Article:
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***This blog post follows on from the previous post (Part 1), so if anything sounds unfamiliar, check that one out too!***

We have been using three different sources of seismic energy during the cruise, all of which our ocean-bottom seismographs (OBSs) have recorded:i) a GI-gun array to image the sediment layers and the upper part of the crystalline oceanic crust at high resolution;ii) a Bolt-airgun array to propagate signals laterally through the mid-to-lower crust; andiii) a G-gun array on the RV Sonne to generate the long distance, deep travelling signals that reach the lower crust and the mantle below. 

A view over the aft A-frame of the Cook. The Bolt airgun array is on the right and the GI-gun array on the left, with the air bubbles for both sources just breaking the surface by their towing floats.

In our work area the oceanic crust is ~10 km thick so the crust-mantle boundary – or Moho as it is named after the eminent seismologist Mohorovicic – is ~13 km below the sea surface (10 km of crust plus 3 km of water). To image this boundary we need to propagate seismic signals to more than 13 km below the surface and to at least 50 km laterally to see these signals returning from depth where they have travelled through the mantle, to our instruments located on the seabed. (Have a look at the diagram in Part 1 to see how an OBS further from the source will record signals that have penetrated deeper in the Earth.)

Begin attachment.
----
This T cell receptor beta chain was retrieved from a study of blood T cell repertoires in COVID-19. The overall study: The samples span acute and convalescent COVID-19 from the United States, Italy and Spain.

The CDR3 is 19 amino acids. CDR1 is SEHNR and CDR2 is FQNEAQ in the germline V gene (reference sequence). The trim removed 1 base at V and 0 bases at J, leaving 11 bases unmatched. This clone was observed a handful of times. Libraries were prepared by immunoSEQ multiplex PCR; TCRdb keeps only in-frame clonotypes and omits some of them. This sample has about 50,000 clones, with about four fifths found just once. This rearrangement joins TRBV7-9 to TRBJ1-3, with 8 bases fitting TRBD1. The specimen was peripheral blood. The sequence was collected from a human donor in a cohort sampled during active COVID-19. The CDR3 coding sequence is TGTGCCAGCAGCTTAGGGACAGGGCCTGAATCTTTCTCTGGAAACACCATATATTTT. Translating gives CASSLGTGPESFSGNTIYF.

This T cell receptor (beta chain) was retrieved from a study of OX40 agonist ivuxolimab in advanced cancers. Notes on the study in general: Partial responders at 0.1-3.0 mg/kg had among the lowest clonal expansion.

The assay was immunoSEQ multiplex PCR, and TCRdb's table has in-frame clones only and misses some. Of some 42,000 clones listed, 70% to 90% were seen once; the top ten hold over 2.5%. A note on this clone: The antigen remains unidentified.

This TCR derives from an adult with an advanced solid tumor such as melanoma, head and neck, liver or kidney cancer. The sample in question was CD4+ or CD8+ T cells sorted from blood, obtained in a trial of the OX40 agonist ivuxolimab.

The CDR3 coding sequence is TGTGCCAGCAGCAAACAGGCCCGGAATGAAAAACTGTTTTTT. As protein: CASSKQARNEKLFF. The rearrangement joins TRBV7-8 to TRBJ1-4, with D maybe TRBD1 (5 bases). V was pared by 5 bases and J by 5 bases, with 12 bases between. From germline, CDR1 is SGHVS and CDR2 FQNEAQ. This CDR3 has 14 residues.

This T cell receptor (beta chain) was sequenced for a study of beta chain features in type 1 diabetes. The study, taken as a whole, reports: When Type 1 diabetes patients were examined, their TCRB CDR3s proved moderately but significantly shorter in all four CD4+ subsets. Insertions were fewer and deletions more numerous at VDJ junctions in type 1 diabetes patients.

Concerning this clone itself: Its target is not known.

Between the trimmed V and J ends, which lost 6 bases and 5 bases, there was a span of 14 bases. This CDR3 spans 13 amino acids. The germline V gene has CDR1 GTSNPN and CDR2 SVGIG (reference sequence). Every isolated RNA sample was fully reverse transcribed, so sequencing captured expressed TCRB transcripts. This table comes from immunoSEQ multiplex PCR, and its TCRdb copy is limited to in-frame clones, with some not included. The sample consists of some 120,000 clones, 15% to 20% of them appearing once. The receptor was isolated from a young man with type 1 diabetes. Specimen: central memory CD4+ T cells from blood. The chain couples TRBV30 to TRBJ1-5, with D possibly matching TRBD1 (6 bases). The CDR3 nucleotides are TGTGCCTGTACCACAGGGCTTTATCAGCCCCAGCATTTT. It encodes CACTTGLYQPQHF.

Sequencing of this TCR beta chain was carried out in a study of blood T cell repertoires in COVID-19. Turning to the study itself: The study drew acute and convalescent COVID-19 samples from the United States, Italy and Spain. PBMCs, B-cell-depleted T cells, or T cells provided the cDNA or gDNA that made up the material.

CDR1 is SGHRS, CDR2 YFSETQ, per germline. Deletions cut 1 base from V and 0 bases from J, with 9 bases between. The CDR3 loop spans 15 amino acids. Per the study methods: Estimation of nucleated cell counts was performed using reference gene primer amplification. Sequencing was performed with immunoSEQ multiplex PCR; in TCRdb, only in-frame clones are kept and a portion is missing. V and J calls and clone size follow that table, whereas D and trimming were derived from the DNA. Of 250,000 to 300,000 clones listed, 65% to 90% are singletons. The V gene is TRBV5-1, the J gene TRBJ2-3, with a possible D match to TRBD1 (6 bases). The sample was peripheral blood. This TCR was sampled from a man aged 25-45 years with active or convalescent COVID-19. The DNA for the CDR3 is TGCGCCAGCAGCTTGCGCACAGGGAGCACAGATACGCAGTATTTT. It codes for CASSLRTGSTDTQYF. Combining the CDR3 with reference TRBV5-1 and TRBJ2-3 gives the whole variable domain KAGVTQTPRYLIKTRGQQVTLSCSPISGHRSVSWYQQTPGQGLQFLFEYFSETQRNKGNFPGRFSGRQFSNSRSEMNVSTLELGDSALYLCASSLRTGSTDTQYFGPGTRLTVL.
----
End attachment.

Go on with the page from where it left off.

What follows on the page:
An example G-gun source refraction data plot from an OBS, showing signals which have travelled through the sediment cover, through oceanic igneous crust, through the mantle, and direct to the OBS through the water.

he OBSs also record earthquakes travelling through the work area, and we have recorded several of these from as close as Panama to as far away as Japan. The arrival of the magnitude 6 Panama earthquake of the 31st January is shown below superimposed on top of some of the RRS Cook’s airgun array seismic arrivals at an OBS located within the northern ridge-axis grid.

OBS data showing Cook airgun arrivals, and the rather larger arrivals from the Panama earthquake

We’ve come to the end of our seismic activities now, after shooting seismic lines over the Costa Rica Rift, around borehole 504B, and also out to the west over the Ecuador Fracture Zone and Ecuador Rift spreading centre. We’re just recovering the last of our OBSs deployed in the south of our study zone, before heading off to map some interesting areas of the seafloor for a few days.

Navigation plots of JC114 (up to date on the 25th Feb), showing our seismic tracks, path from Puerto Caldera, and the locations of the nearest global earthquakes to our work area which our OBSs may have recorded, including the Panama earthquake shown above.